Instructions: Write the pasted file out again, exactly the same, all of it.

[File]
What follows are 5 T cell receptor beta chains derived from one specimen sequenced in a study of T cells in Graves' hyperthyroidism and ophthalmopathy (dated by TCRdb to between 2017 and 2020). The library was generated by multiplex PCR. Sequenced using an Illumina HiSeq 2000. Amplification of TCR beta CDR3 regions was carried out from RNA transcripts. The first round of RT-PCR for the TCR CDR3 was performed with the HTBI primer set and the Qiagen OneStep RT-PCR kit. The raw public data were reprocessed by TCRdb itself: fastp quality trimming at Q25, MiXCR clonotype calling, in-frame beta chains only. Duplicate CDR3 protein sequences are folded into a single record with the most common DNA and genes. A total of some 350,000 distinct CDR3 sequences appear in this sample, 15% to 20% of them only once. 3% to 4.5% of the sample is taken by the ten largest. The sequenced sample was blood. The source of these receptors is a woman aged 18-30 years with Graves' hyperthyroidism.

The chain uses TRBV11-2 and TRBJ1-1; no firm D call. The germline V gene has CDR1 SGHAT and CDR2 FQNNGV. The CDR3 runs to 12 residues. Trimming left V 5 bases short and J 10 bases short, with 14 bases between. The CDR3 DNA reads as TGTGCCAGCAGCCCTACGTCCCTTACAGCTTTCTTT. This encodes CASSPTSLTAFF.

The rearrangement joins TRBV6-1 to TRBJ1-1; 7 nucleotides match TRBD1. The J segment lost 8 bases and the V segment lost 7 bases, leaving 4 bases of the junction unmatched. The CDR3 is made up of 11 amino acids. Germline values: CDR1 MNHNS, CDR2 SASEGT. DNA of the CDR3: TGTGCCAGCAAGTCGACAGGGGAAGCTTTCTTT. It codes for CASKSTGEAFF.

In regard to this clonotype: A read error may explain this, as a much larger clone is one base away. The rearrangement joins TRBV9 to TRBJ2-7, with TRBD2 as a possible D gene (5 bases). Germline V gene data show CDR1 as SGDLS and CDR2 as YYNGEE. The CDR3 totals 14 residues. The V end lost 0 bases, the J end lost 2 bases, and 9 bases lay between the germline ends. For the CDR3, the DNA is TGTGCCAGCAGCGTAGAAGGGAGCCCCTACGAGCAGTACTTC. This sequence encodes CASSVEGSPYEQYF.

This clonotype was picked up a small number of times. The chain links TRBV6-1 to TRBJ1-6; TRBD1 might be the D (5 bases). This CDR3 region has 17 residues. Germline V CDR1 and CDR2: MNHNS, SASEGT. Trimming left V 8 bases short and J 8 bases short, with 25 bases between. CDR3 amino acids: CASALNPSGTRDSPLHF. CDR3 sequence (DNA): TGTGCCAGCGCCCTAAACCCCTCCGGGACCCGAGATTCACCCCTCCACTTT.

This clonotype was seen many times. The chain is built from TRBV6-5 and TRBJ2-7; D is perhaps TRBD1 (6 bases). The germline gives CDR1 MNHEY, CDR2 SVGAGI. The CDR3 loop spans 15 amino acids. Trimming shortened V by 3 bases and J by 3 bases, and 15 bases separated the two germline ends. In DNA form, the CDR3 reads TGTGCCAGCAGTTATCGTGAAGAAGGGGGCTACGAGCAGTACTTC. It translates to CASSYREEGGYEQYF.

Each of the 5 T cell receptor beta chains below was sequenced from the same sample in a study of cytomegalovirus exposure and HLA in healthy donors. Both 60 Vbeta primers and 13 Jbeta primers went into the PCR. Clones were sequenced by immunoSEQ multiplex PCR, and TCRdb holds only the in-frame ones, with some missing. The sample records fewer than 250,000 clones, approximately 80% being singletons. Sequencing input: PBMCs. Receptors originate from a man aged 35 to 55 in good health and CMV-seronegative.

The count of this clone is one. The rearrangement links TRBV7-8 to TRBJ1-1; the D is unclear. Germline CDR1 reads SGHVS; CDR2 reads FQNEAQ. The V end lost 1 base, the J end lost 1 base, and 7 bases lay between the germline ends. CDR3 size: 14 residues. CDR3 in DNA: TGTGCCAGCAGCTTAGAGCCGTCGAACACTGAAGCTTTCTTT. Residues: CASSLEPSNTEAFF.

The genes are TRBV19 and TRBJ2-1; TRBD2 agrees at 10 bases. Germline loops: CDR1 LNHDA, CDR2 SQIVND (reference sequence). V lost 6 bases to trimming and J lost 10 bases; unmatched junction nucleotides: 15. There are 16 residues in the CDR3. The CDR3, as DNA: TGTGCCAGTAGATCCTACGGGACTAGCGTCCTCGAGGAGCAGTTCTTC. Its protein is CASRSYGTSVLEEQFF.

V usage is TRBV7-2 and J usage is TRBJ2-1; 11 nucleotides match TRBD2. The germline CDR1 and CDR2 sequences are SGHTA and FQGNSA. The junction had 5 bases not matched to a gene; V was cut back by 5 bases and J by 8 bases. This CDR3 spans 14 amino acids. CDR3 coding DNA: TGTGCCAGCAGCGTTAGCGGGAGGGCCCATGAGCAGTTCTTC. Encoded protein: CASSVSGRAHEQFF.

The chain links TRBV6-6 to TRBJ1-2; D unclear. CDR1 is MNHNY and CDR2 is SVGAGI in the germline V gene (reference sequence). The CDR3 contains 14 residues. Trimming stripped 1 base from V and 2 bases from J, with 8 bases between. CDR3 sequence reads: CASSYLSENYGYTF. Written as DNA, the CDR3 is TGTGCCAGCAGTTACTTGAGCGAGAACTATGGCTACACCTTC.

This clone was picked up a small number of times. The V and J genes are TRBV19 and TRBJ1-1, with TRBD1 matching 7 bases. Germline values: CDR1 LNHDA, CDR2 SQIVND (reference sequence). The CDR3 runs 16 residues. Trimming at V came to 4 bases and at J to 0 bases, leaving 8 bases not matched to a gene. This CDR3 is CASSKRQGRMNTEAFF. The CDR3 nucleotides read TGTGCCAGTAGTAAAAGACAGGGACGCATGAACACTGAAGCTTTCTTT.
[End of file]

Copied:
What follows are 5 T cell receptor beta chains derived from one specimen sequenced in a study of T cells in Graves' hyperthyroidism and ophthalmopathy (dated by TCRdb to between 2017 and 2020). The library was generated by multiplex PCR. Sequenced using an Illumina HiSeq 2000. Amplification of TCR beta CDR3 regions was carried out from RNA transcripts. The first round of RT-PCR for the TCR CDR3 was performed with the HTBI primer set and the Qiagen OneStep RT-PCR kit. The raw public data were reprocessed by TCRdb itself: fastp quality trimming at Q25, MiXCR clonotype calling, in-frame beta chains only. Duplicate CDR3 protein sequences are folded into a single record with the most common DNA and genes. A total of some 350,000 distinct CDR3 sequences appear in this sample, 15% to 20% of them only once. 3% to 4.5% of the sample is taken by the ten largest. The sequenced sample was blood. The source of these receptors is a woman aged 18-30 years with Graves' hyperthyroidism.

The chain uses TRBV11-2 and TRBJ1-1; no firm D call. The germline V gene has CDR1 SGHAT and CDR2 FQNNGV. The CDR3 runs to 12 residues. Trimming left V 5 bases short and J 10 bases short, with 14 bases between. The CDR3 DNA reads as TGTGCCAGCAGCCCTACGTCCCTTACAGCTTTCTTT. This encodes CASSPTSLTAFF.

The rearrangement joins TRBV6-1 to TRBJ1-1; 7 nucleotides match TRBD1. The J segment lost 8 bases and the V segment lost 7 bases, leaving 4 bases of the junction unmatched. The CDR3 is made up of 11 amino acids. Germline values: CDR1 MNHNS, CDR2 SASEGT. DNA of the CDR3: TGTGCCAGCAAGTCGACAGGGGAAGCTTTCTTT. It codes for CASKSTGEAFF.

In regard to this clonotype: A read error may explain this, as a much larger clone is one base away. The rearrangement joins TRBV9 to TRBJ2-7, with TRBD2 as a possible D gene (5 bases). Germline V gene data show CDR1 as SGDLS and CDR2 as YYNGEE. The CDR3 totals 14 residues. The V end lost 0 bases, the J end lost 2 bases, and 9 bases lay between the germline ends. For the CDR3, the DNA is TGTGCCAGCAGCGTAGAAGGGAGCCCCTACGAGCAGTACTTC. This sequence encodes CASSVEGSPYEQYF.

This clonotype was picked up a small number of times. The chain links TRBV6-1 to TRBJ1-6; TRBD1 might be the D (5 bases). This CDR3 region has 17 residues. Germline V CDR1 and CDR2: MNHNS, SASEGT. Trimming left V 8 bases short and J 8 bases short, with 25 bases between. CDR3 amino acids: CASALNPSGTRDSPLHF. CDR3 sequence (DNA): TGTGCCAGCGCCCTAAACCCCTCCGGGACCCGAGATTCACCCCTCCACTTT.

This clonotype was seen many times. The chain is built from TRBV6-5 and TRBJ2-7; D is perhaps TRBD1 (6 bases). The germline gives CDR1 MNHEY, CDR2 SVGAGI. The CDR3 loop spans 15 amino acids. Trimming shortened V by 3 bases and J by 3 bases, and 15 bases separated the two germline ends. In DNA form, the CDR3 reads TGTGCCAGCAGTTATCGTGAAGAAGGGGGCTACGAGCAGTACTTC. It translates to CASSYREEGGYEQYF.

Each of the 5 T cell receptor beta chains below was sequenced from the same sample in a study of cytomegalovirus exposure and HLA in healthy donors. Both 60 Vbeta primers and 13 Jbeta primers went into the PCR. Clones were sequenced by immunoSEQ multiplex PCR, and TCRdb holds only the in-frame ones, with some missing. The sample records fewer than 250,000 clones, approximately 80% being singletons. Sequencing input: PBMCs. Receptors originate from a man aged 35 to 55 in good health and CMV-seronegative.

The count of this clone is one. The rearrangement links TRBV7-8 to TRBJ1-1; the D is unclear. Germline CDR1 reads SGHVS; CDR2 reads FQNEAQ. The V end lost 1 base, the J end lost 1 base, and 7 bases lay between the germline ends. CDR3 size: 14 residues. CDR3 in DNA: TGTGCCAGCAGCTTAGAGCCGTCGAACACTGAAGCTTTCTTT. Residues: CASSLEPSNTEAFF.

The genes are TRBV19 and TRBJ2-1; TRBD2 agrees at 10 bases. Germline loops: CDR1 LNHDA, CDR2 SQIVND (reference sequence). V lost 6 bases to trimming and J lost 10 bases; unmatched junction nucleotides: 15. There are 16 residues in the CDR3. The CDR3, as DNA: TGTGCCAGTAGATCCTACGGGACTAGCGTCCTCGAGGAGCAGTTCTTC. Its protein is CASRSYGTSVLEEQFF.

V usage is TRBV7-2 and J usage is TRBJ2-1; 11 nucleotides match TRBD2. The germline CDR1 and CDR2 sequences are SGHTA and FQGNSA. The junction had 5 bases not matched to a gene; V was cut back by 5 bases and J by 8 bases. This CDR3 spans 14 amino acids. CDR3 coding DNA: TGTGCCAGCAGCGTTAGCGGGAGGGCCCATGAGCAGTTCTTC. Encoded protein: CASSVSGRAHEQFF.

The chain links TRBV6-6 to TRBJ1-2; D unclear. CDR1 is MNHNY and CDR2 is SVGAGI in the germline V gene (reference sequence). The CDR3 contains 14 residues. Trimming stripped 1 base from V and 2 bases from J, with 8 bases between. CDR3 sequence reads: CASSYLSENYGYTF. Written as DNA, the CDR3 is TGTGCCAGCAGTTACTTGAGCGAGAACTATGGCTACACCTTC.

This clone was picked up a small number of times. The V and J genes are TRBV19 and TRBJ1-1, with TRBD1 matching 7 bases. Germline values: CDR1 LNHDA, CDR2 SQIVND (reference sequence). The CDR3 runs 16 residues. Trimming at V came to 4 bases and at J to 0 bases, leaving 8 bases not matched to a gene. This CDR3 is CASSKRQGRMNTEAFF. The CDR3 nucleotides read TGTGCCAGTAGTAAAAGACAGGGACGCATGAACACTGAAGCTTTCTTT.